Rep. Chip Pickering (R-MS) offered an amendment that would require ILECs to "obtain an outside, independent certification that such carrier can separate voice traffic from data traffic carried over its network and that it is capable of blocking interLATA voice traffic." Rep. Tauzin responded that the bill, which is based upon creating separate regulatory treatment for voice and data traffic, would not take effect if this amendment were adopted. He stated that voice and data cannot be distinguished, and therefore, if the amendment were adopted, ILECs would not be able to comply. Pickering introduced the amendment for the purpose of forcing Rep. Tauzin to make this admission. Rep. Ed Markey (D-MA) also threw a jab at the bill's data voice dichotomy by offering a comic amendment that would require Bell companies to appoint a senior employee to watch every digital bit that moves on its networks, and identify whether it is a voice bit or a data bit. The Pickering amendment failed 10 to 21, and Chairman Upton ruled the Markey amendment out of order.
Opponents of the bill also attacked the procedure used to rush the bill through the committee. Chairman Tauzin gave members a less than one week notice of the April 25 hearing and April 26 markup. Moreover, most members were out of town for the Easter recess when the notice was issued. A motion to postpone the markup for one week was tabled by a vote of 17 to 10. It would have passed, had not all of the Republican opponents of the bill voted to table.
Five members fervently opposed the bill throughout the five hour debate: Markey (D-MA), Davis (R-VA), Pickering (R-MS), Largent (R-OK), and Wilson (R-NM). Several others also joined in the debate against the bill, including Eshoo (D-CA), Cox (R-CA), Harmon (D-CA), and Stupak (D-MI). Tauzin and Dingell lead the debate in favor of the bill, and were sometimes joined by Green (D-TX) and Engel (D-NY). Rep. Rick Boucher (D-VA), who is also Co-Chair of the Internet Caucus, voted with Tauzin and Dingell throughout, but otherwise sat silently.
Crime
4/26. The FBI's National Infrastructure Protection Center (NIPC) issued an advisory that warns of increased attacks from hackers in the People's Republic of China. The advisory states "malicious hackers have escalated web page defacements over the Internet. This communication is to advise network administrators of the potential for increased hacker activity directed at U.S. systems during the period of April 30, 2001 to May 7, 2001. Chinese hackers have publicly discussed increasing their activity during this period, which coincides with dates of historic significance in the PRC: May 1 is May Day; May 4 is Youth Day; and, May 7 is the anniversary of the accidental bombing of the Chinese Embassy in Belgrade."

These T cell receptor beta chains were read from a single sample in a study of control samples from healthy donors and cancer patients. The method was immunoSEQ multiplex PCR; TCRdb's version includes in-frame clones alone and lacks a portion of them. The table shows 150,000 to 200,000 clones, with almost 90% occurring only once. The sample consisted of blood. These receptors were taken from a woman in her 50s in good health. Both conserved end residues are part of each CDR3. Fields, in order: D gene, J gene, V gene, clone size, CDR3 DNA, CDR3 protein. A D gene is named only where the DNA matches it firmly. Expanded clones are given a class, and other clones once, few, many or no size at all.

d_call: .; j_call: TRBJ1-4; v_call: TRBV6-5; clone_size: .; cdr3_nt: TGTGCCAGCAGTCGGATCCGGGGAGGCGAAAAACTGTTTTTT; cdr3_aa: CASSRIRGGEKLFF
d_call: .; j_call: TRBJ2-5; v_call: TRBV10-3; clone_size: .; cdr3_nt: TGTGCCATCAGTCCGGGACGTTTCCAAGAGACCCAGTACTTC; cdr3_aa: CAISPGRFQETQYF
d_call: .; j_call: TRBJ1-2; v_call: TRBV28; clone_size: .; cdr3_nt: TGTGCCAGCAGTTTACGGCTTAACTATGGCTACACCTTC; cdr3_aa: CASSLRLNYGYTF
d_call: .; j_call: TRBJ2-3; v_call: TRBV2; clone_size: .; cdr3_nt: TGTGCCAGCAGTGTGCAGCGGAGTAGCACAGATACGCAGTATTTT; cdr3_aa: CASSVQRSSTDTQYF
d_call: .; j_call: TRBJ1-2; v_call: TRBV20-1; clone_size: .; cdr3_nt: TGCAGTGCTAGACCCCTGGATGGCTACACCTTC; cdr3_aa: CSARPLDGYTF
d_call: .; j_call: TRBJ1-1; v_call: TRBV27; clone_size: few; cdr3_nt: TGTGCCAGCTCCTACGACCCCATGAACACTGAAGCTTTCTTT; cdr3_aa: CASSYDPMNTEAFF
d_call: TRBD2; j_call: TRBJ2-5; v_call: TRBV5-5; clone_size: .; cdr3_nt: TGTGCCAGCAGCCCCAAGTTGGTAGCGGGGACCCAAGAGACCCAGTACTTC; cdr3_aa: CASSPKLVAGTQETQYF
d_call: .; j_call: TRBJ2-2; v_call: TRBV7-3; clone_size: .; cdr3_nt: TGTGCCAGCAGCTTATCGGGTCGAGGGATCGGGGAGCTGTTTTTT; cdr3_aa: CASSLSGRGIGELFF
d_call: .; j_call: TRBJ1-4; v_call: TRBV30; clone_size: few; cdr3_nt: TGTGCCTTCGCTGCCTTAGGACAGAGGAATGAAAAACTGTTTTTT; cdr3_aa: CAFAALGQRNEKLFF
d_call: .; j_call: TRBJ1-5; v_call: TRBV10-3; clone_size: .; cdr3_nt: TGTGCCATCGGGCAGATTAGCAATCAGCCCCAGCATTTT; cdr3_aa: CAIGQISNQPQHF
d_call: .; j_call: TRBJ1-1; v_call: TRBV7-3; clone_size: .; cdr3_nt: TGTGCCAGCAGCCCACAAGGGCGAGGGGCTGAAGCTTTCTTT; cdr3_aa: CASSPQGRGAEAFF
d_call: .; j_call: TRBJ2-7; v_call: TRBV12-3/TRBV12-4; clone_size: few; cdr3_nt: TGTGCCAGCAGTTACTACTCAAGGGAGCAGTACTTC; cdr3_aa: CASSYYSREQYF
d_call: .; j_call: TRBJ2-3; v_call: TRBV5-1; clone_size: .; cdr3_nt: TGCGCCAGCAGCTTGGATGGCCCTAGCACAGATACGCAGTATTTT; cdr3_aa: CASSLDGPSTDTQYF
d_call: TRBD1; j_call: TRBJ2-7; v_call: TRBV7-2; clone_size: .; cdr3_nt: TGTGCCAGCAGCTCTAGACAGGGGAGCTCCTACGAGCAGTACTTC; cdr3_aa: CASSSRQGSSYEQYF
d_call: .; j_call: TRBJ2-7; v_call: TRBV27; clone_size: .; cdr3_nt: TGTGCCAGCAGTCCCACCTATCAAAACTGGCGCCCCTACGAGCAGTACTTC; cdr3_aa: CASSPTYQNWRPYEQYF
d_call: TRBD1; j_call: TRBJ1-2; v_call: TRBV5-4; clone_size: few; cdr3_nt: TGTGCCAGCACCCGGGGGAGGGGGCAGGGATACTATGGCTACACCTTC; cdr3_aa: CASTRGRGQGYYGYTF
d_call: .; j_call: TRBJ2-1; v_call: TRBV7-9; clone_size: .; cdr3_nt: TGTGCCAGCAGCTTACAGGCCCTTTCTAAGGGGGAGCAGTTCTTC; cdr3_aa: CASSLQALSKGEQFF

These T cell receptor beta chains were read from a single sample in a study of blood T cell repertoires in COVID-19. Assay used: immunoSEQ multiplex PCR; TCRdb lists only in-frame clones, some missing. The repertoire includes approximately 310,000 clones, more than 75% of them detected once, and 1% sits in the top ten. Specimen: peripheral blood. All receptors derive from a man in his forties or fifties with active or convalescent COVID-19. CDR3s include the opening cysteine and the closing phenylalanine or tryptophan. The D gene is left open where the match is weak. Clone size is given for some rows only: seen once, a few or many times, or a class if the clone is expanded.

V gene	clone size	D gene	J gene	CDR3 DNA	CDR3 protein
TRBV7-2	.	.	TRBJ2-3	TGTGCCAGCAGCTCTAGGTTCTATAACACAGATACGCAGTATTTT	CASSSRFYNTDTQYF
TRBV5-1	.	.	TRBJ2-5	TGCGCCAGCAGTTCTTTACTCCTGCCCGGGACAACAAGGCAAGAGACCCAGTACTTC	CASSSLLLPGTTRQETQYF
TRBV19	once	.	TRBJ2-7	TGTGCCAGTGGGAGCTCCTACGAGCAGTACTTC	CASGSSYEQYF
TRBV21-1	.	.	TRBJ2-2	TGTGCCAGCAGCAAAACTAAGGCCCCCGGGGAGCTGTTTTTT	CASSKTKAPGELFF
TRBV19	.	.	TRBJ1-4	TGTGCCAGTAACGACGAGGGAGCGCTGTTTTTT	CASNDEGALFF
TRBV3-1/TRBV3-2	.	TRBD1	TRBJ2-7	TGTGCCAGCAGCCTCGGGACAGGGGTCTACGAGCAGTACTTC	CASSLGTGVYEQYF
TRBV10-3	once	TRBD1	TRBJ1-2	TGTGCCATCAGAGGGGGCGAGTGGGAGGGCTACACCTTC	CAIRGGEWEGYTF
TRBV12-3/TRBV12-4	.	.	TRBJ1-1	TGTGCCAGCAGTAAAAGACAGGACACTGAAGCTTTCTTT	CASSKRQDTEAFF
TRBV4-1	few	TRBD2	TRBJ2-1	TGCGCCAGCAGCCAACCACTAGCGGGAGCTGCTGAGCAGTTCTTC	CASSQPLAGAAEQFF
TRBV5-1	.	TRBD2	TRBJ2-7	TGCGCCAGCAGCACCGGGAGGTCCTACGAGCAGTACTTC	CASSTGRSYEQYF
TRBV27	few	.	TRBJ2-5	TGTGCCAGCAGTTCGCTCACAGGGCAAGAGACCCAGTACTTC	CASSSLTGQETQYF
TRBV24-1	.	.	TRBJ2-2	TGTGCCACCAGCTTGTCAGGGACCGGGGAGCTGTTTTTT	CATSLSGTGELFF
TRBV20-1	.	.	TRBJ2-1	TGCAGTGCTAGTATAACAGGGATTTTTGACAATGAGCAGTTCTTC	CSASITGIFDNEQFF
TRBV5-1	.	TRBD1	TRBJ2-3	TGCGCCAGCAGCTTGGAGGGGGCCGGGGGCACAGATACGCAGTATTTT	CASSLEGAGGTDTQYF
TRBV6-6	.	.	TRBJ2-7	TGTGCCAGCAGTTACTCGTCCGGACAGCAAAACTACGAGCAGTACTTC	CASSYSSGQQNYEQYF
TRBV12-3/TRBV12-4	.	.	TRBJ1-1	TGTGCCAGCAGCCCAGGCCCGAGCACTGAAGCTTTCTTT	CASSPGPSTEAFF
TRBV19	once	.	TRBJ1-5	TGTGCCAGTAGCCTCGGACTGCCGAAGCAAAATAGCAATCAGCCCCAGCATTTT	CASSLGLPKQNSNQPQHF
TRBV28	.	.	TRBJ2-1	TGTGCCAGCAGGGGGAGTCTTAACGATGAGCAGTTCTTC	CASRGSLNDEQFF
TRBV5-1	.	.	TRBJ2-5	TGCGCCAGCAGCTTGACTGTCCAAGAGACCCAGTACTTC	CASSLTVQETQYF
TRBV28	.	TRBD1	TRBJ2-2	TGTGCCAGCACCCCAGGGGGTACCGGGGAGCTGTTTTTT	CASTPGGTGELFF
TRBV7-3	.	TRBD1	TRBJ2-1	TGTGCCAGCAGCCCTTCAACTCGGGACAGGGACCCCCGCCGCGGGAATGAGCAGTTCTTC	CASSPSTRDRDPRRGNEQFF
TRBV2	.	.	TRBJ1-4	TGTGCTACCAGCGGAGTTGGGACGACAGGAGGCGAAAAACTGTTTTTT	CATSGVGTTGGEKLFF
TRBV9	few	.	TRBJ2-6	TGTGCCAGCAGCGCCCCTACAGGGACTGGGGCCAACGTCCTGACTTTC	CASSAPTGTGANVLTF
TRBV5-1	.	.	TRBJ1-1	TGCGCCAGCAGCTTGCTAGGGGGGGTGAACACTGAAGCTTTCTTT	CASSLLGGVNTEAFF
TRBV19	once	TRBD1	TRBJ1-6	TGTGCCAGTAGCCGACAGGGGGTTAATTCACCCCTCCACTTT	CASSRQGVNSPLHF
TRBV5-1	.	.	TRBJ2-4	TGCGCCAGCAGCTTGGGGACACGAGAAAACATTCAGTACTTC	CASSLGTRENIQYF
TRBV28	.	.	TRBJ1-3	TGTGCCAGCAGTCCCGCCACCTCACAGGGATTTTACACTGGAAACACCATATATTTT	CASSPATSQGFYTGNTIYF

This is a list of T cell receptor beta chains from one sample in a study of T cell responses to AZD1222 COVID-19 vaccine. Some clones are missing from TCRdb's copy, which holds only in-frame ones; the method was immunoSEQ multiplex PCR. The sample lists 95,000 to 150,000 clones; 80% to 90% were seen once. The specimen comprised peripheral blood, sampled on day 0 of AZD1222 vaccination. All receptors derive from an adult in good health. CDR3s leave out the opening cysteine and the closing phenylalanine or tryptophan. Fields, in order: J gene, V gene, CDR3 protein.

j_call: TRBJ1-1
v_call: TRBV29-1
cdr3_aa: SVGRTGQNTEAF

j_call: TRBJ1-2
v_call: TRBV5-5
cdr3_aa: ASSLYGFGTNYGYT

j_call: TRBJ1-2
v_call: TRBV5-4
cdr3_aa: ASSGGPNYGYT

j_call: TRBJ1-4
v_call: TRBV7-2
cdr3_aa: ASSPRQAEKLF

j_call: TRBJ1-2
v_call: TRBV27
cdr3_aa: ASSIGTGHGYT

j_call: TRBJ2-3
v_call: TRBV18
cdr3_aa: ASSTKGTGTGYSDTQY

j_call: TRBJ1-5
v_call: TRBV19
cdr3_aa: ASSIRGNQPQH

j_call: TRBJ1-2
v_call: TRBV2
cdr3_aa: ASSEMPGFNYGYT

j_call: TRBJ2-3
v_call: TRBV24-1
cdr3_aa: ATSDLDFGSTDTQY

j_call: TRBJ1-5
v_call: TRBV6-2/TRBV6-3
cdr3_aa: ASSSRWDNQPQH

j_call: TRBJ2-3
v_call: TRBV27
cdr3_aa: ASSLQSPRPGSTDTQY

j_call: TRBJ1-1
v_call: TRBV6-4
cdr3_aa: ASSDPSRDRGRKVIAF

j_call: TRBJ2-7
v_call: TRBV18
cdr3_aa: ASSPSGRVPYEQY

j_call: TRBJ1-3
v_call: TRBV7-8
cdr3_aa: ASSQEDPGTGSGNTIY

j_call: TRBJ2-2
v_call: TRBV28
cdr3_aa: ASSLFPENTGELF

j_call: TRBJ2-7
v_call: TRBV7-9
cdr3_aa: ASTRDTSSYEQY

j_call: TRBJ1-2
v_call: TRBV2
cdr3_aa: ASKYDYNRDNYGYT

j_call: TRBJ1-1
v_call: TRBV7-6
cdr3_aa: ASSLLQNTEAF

4/26. Junsheng Wang and Bell Imaging Technology Corp. plead guilty in U.S. District Court (NDCal) to theft and copying of the trade secrets of Acuson Corporation. Wang obtained documents providing the architecture for the Sequoia ultrasound machine that contained the trade secrets of Acuson from his wife, who worked for Acuson. Wang was arrested last August while carrying the trade secret documents at San Francisco International Airport as he was about to board a flight for Shanghai, PRC. Wang and Bell Imaging were charged in a criminal information [PDF] filed in U.S. District Court on April 19, 2001. Wang was charged with theft of trade secrets in violation of 18 U.S.C. 1832(a)(1); Bell Imaging was charged with copying of trade secrets in violation of 18 U.S.C. 1832(a)(2). Charges against a PRC company are pending. See, release.